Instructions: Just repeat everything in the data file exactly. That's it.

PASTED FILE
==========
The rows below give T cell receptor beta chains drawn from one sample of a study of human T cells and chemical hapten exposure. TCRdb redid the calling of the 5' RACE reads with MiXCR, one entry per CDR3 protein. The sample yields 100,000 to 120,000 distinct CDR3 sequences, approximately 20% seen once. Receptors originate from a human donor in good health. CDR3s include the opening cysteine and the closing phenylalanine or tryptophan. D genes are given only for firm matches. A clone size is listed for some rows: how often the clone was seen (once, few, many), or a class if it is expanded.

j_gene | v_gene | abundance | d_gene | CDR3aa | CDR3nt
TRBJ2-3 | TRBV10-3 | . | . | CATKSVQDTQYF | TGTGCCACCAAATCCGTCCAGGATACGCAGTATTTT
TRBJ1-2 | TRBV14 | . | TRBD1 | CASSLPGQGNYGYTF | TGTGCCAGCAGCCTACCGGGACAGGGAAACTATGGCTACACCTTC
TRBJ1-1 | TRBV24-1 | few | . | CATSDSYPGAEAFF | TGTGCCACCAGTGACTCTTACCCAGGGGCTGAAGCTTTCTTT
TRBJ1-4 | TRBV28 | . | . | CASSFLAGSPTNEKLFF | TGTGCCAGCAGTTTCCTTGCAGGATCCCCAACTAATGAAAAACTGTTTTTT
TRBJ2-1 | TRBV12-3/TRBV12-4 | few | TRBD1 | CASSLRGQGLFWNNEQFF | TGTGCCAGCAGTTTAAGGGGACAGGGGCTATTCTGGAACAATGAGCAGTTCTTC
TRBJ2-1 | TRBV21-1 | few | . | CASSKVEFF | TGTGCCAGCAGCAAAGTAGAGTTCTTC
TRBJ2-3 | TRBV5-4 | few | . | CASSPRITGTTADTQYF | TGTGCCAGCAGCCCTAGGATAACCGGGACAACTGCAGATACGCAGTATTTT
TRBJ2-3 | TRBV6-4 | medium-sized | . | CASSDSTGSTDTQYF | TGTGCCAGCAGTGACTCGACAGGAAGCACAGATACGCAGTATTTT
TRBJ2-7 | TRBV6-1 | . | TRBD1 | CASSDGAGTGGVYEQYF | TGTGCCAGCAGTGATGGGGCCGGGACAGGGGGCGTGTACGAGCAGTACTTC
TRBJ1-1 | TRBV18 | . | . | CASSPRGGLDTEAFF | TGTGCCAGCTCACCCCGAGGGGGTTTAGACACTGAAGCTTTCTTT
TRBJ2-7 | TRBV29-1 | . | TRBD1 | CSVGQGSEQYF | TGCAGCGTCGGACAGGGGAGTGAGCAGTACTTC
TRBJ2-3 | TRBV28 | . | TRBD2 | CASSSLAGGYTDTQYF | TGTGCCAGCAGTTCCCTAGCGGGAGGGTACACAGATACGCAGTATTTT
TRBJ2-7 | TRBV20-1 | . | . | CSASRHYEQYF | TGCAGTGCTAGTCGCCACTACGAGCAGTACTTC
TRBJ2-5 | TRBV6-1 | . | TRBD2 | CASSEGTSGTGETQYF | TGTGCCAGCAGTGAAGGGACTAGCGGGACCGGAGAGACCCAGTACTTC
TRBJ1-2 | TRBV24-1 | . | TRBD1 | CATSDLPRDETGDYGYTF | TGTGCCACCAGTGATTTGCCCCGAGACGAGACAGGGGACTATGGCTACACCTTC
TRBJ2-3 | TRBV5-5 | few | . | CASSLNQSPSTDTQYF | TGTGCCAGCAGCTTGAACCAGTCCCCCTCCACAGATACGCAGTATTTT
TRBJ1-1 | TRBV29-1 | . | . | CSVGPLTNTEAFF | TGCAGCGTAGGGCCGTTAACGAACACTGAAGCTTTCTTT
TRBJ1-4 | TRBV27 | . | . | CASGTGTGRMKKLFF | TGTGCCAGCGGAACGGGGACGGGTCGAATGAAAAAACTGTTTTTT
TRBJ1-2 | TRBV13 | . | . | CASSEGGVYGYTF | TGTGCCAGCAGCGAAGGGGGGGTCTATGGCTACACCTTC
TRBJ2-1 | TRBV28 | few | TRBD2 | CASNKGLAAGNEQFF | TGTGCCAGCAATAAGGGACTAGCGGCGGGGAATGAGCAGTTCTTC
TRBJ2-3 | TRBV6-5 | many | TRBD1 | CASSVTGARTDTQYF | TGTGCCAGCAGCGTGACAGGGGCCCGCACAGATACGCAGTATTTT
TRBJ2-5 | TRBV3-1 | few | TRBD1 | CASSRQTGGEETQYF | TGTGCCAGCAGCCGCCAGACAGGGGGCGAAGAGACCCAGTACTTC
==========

The rows below give T cell receptor beta chains drawn from one sample of a study of human T cells and chemical hapten exposure. TCRdb redid the calling of the 5' RACE reads with MiXCR, one entry per CDR3 protein. The sample yields 100,000 to 120,000 distinct CDR3 sequences, approximately 20% seen once. Receptors originate from a human donor in good health. CDR3s include the opening cysteine and the closing phenylalanine or tryptophan. D genes are given only for firm matches. A clone size is listed for some rows: how often the clone was seen (once, few, many), or a class if it is expanded.

j_gene | v_gene | abundance | d_gene | CDR3aa | CDR3nt
TRBJ2-3 | TRBV10-3 | . | . | CATKSVQDTQYF | TGTGCCACCAAATCCGTCCAGGATACGCAGTATTTT
TRBJ1-2 | TRBV14 | . | TRBD1 | CASSLPGQGNYGYTF | TGTGCCAGCAGCCTACCGGGACAGGGAAACTATGGCTACACCTTC
TRBJ1-1 | TRBV24-1 | few | . | CATSDSYPGAEAFF | TGTGCCACCAGTGACTCTTACCCAGGGGCTGAAGCTTTCTTT
TRBJ1-4 | TRBV28 | . | . | CASSFLAGSPTNEKLFF | TGTGCCAGCAGTTTCCTTGCAGGATCCCCAACTAATGAAAAACTGTTTTTT
TRBJ2-1 | TRBV12-3/TRBV12-4 | few | TRBD1 | CASSLRGQGLFWNNEQFF | TGTGCCAGCAGTTTAAGGGGACAGGGGCTATTCTGGAACAATGAGCAGTTCTTC
TRBJ2-1 | TRBV21-1 | few | . | CASSKVEFF | TGTGCCAGCAGCAAAGTAGAGTTCTTC
TRBJ2-3 | TRBV5-4 | few | . | CASSPRITGTTADTQYF | TGTGCCAGCAGCCCTAGGATAACCGGGACAACTGCAGATACGCAGTATTTT
TRBJ2-3 | TRBV6-4 | medium-sized | . | CASSDSTGSTDTQYF | TGTGCCAGCAGTGACTCGACAGGAAGCACAGATACGCAGTATTTT
TRBJ2-7 | TRBV6-1 | . | TRBD1 | CASSDGAGTGGVYEQYF | TGTGCCAGCAGTGATGGGGCCGGGACAGGGGGCGTGTACGAGCAGTACTTC
TRBJ1-1 | TRBV18 | . | . | CASSPRGGLDTEAFF | TGTGCCAGCTCACCCCGAGGGGGTTTAGACACTGAAGCTTTCTTT
TRBJ2-7 | TRBV29-1 | . | TRBD1 | CSVGQGSEQYF | TGCAGCGTCGGACAGGGGAGTGAGCAGTACTTC
TRBJ2-3 | TRBV28 | . | TRBD2 | CASSSLAGGYTDTQYF | TGTGCCAGCAGTTCCCTAGCGGGAGGGTACACAGATACGCAGTATTTT
TRBJ2-7 | TRBV20-1 | . | . | CSASRHYEQYF | TGCAGTGCTAGTCGCCACTACGAGCAGTACTTC
TRBJ2-5 | TRBV6-1 | . | TRBD2 | CASSEGTSGTGETQYF | TGTGCCAGCAGTGAAGGGACTAGCGGGACCGGAGAGACCCAGTACTTC
TRBJ1-2 | TRBV24-1 | . | TRBD1 | CATSDLPRDETGDYGYTF | TGTGCCACCAGTGATTTGCCCCGAGACGAGACAGGGGACTATGGCTACACCTTC
TRBJ2-3 | TRBV5-5 | few | . | CASSLNQSPSTDTQYF | TGTGCCAGCAGCTTGAACCAGTCCCCCTCCACAGATACGCAGTATTTT
TRBJ1-1 | TRBV29-1 | . | . | CSVGPLTNTEAFF | TGCAGCGTAGGGCCGTTAACGAACACTGAAGCTTTCTTT
TRBJ1-4 | TRBV27 | . | . | CASGTGTGRMKKLFF | TGTGCCAGCGGAACGGGGACGGGTCGAATGAAAAAACTGTTTTTT
TRBJ1-2 | TRBV13 | . | . | CASSEGGVYGYTF | TGTGCCAGCAGCGAAGGGGGGGTCTATGGCTACACCTTC
TRBJ2-1 | TRBV28 | few | TRBD2 | CASNKGLAAGNEQFF | TGTGCCAGCAATAAGGGACTAGCGGCGGGGAATGAGCAGTTCTTC
TRBJ2-3 | TRBV6-5 | many | TRBD1 | CASSVTGARTDTQYF | TGTGCCAGCAGCGTGACAGGGGCCCGCACAGATACGCAGTATTTT
TRBJ2-5 | TRBV3-1 | few | TRBD1 | CASSRQTGGEETQYF | TGTGCCAGCAGCCGCCAGACAGGGGGCGAAGAGACCCAGTACTTC